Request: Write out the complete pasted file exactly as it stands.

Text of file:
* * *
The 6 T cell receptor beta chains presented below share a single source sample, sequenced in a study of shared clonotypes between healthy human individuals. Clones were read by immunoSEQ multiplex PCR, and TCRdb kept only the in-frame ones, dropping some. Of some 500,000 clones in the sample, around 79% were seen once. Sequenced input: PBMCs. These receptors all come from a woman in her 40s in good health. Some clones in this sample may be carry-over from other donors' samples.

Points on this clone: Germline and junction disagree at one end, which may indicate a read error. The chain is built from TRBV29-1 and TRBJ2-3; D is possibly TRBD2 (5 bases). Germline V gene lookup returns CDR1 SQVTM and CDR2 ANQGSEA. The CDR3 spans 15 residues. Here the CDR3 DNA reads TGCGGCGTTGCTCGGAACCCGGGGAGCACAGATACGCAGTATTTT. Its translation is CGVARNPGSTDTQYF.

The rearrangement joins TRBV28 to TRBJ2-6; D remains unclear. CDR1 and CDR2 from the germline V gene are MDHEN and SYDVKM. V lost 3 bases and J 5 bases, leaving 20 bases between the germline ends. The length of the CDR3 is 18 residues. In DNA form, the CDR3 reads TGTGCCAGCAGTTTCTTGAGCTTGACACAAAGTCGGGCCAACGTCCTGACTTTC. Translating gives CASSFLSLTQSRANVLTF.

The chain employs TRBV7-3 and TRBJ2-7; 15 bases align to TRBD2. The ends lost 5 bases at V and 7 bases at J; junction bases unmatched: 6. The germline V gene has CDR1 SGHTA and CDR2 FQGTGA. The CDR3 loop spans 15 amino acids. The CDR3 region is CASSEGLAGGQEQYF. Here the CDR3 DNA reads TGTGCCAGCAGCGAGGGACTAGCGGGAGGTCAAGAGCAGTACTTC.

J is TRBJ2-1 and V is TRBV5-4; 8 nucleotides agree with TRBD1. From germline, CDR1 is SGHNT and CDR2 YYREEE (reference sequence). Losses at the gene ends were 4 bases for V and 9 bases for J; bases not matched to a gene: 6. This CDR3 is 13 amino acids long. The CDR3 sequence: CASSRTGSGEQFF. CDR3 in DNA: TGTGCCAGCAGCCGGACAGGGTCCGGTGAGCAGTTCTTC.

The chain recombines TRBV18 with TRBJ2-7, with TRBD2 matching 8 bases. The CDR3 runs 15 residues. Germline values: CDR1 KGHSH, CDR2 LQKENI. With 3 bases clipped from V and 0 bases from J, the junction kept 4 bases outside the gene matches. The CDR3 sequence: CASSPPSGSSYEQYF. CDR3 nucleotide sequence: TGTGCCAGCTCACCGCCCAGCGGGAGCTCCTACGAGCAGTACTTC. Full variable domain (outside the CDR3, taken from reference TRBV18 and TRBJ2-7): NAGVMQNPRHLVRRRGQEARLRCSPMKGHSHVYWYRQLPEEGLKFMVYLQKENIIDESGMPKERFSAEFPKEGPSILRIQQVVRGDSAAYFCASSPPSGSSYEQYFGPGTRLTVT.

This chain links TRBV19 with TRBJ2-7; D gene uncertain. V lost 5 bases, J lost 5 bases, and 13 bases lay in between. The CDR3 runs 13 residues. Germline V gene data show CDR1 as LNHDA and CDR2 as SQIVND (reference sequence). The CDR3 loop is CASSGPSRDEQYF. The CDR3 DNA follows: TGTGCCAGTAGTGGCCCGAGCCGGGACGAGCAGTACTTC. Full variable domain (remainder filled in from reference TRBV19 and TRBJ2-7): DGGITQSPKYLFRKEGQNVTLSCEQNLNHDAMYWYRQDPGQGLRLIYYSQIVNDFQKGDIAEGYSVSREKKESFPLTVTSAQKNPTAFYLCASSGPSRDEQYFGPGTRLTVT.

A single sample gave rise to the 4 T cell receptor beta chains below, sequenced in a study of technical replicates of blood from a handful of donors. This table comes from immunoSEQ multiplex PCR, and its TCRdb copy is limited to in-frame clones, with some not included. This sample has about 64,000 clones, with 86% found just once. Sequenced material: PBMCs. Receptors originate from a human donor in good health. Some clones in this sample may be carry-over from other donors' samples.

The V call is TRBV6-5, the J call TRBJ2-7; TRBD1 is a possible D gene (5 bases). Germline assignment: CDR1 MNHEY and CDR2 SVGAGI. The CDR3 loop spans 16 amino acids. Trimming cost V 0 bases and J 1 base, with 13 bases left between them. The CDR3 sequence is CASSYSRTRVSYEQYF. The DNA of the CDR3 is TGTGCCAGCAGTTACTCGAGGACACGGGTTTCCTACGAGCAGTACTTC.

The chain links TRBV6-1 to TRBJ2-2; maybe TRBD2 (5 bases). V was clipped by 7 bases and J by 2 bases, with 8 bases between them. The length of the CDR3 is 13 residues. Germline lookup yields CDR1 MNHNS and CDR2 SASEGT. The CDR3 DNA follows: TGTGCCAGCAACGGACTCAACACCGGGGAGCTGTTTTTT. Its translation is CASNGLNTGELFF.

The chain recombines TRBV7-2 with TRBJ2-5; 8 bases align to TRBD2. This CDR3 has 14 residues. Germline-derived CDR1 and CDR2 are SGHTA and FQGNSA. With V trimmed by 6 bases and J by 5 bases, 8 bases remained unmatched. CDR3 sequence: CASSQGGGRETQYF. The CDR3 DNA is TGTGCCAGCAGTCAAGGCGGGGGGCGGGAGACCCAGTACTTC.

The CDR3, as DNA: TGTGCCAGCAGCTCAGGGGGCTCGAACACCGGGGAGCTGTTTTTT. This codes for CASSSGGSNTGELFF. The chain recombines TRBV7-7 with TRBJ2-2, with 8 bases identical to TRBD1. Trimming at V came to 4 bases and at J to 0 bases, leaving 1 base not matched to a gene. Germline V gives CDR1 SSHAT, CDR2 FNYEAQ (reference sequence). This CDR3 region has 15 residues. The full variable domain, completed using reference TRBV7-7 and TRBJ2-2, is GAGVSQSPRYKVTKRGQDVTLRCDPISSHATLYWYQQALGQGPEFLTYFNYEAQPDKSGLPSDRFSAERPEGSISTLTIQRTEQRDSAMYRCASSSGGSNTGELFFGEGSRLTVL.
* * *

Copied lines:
The 6 T cell receptor beta chains presented below share a single source sample, sequenced in a study of shared clonotypes between healthy human individuals. Clones were read by immunoSEQ multiplex PCR, and TCRdb kept only the in-frame ones, dropping some. Of some 500,000 clones in the sample, around 79% were seen once. Sequenced input: PBMCs. These receptors all come from a woman in her 40s in good health. Some clones in this sample may be carry-over from other donors' samples.

Points on this clone: Germline and junction disagree at one end, which may indicate a read error. The chain is built from TRBV29-1 and TRBJ2-3; D is possibly TRBD2 (5 bases). Germline V gene lookup returns CDR1 SQVTM and CDR2 ANQGSEA. The CDR3 spans 15 residues. Here the CDR3 DNA reads TGCGGCGTTGCTCGGAACCCGGGGAGCACAGATACGCAGTATTTT. Its translation is CGVARNPGSTDTQYF.

The rearrangement joins TRBV28 to TRBJ2-6; D remains unclear. CDR1 and CDR2 from the germline V gene are MDHEN and SYDVKM. V lost 3 bases and J 5 bases, leaving 20 bases between the germline ends. The length of the CDR3 is 18 residues. In DNA form, the CDR3 reads TGTGCCAGCAGTTTCTTGAGCTTGACACAAAGTCGGGCCAACGTCCTGACTTTC. Translating gives CASSFLSLTQSRANVLTF.

The chain employs TRBV7-3 and TRBJ2-7; 15 bases align to TRBD2. The ends lost 5 bases at V and 7 bases at J; junction bases unmatched: 6. The germline V gene has CDR1 SGHTA and CDR2 FQGTGA. The CDR3 loop spans 15 amino acids. The CDR3 region is CASSEGLAGGQEQYF. Here the CDR3 DNA reads TGTGCCAGCAGCGAGGGACTAGCGGGAGGTCAAGAGCAGTACTTC.

J is TRBJ2-1 and V is TRBV5-4; 8 nucleotides agree with TRBD1. From germline, CDR1 is SGHNT and CDR2 YYREEE (reference sequence). Losses at the gene ends were 4 bases for V and 9 bases for J; bases not matched to a gene: 6. This CDR3 is 13 amino acids long. The CDR3 sequence: CASSRTGSGEQFF. CDR3 in DNA: TGTGCCAGCAGCCGGACAGGGTCCGGTGAGCAGTTCTTC.

The chain recombines TRBV18 with TRBJ2-7, with TRBD2 matching 8 bases. The CDR3 runs 15 residues. Germline values: CDR1 KGHSH, CDR2 LQKENI. With 3 bases clipped from V and 0 bases from J, the junction kept 4 bases outside the gene matches. The CDR3 sequence: CASSPPSGSSYEQYF. CDR3 nucleotide sequence: TGTGCCAGCTCACCGCCCAGCGGGAGCTCCTACGAGCAGTACTTC. Full variable domain (outside the CDR3, taken from reference TRBV18 and TRBJ2-7): NAGVMQNPRHLVRRRGQEARLRCSPMKGHSHVYWYRQLPEEGLKFMVYLQKENIIDESGMPKERFSAEFPKEGPSILRIQQVVRGDSAAYFCASSPPSGSSYEQYFGPGTRLTVT.

This chain links TRBV19 with TRBJ2-7; D gene uncertain. V lost 5 bases, J lost 5 bases, and 13 bases lay in between. The CDR3 runs 13 residues. Germline V gene data show CDR1 as LNHDA and CDR2 as SQIVND (reference sequence). The CDR3 loop is CASSGPSRDEQYF. The CDR3 DNA follows: TGTGCCAGTAGTGGCCCGAGCCGGGACGAGCAGTACTTC. Full variable domain (remainder filled in from reference TRBV19 and TRBJ2-7): DGGITQSPKYLFRKEGQNVTLSCEQNLNHDAMYWYRQDPGQGLRLIYYSQIVNDFQKGDIAEGYSVSREKKESFPLTVTSAQKNPTAFYLCASSGPSRDEQYFGPGTRLTVT.

A single sample gave rise to the 4 T cell receptor beta chains below, sequenced in a study of technical replicates of blood from a handful of donors. This table comes from immunoSEQ multiplex PCR, and its TCRdb copy is limited to in-frame clones, with some not included. This sample has about 64,000 clones, with 86% found just once. Sequenced material: PBMCs. Receptors originate from a human donor in good health. Some clones in this sample may be carry-over from other donors' samples.

The V call is TRBV6-5, the J call TRBJ2-7; TRBD1 is a possible D gene (5 bases). Germline assignment: CDR1 MNHEY and CDR2 SVGAGI. The CDR3 loop spans 16 amino acids. Trimming cost V 0 bases and J 1 base, with 13 bases left between them. The CDR3 sequence is CASSYSRTRVSYEQYF. The DNA of the CDR3 is TGTGCCAGCAGTTACTCGAGGACACGGGTTTCCTACGAGCAGTACTTC.

The chain links TRBV6-1 to TRBJ2-2; maybe TRBD2 (5 bases). V was clipped by 7 bases and J by 2 bases, with 8 bases between them. The length of the CDR3 is 13 residues. Germline lookup yields CDR1 MNHNS and CDR2 SASEGT. The CDR3 DNA follows: TGTGCCAGCAACGGACTCAACACCGGGGAGCTGTTTTTT. Its translation is CASNGLNTGELFF.

The chain recombines TRBV7-2 with TRBJ2-5; 8 bases align to TRBD2. This CDR3 has 14 residues. Germline-derived CDR1 and CDR2 are SGHTA and FQGNSA. With V trimmed by 6 bases and J by 5 bases, 8 bases remained unmatched. CDR3 sequence: CASSQGGGRETQYF. The CDR3 DNA is TGTGCCAGCAGTCAAGGCGGGGGGCGGGAGACCCAGTACTTC.

The CDR3, as DNA: TGTGCCAGCAGCTCAGGGGGCTCGAACACCGGGGAGCTGTTTTTT. This codes for CASSSGGSNTGELFF. The chain recombines TRBV7-7 with TRBJ2-2, with 8 bases identical to TRBD1. Trimming at V came to 4 bases and at J to 0 bases, leaving 1 base not matched to a gene. Germline V gives CDR1 SSHAT, CDR2 FNYEAQ (reference sequence). This CDR3 region has 15 residues. The full variable domain, completed using reference TRBV7-7 and TRBJ2-2, is GAGVSQSPRYKVTKRGQDVTLRCDPISSHATLYWYQQALGQGPEFLTYFNYEAQPDKSGLPSDRFSAERPEGSISTLTIQRTEQRDSAMYRCASSSGGSNTGELFFGEGSRLTVL.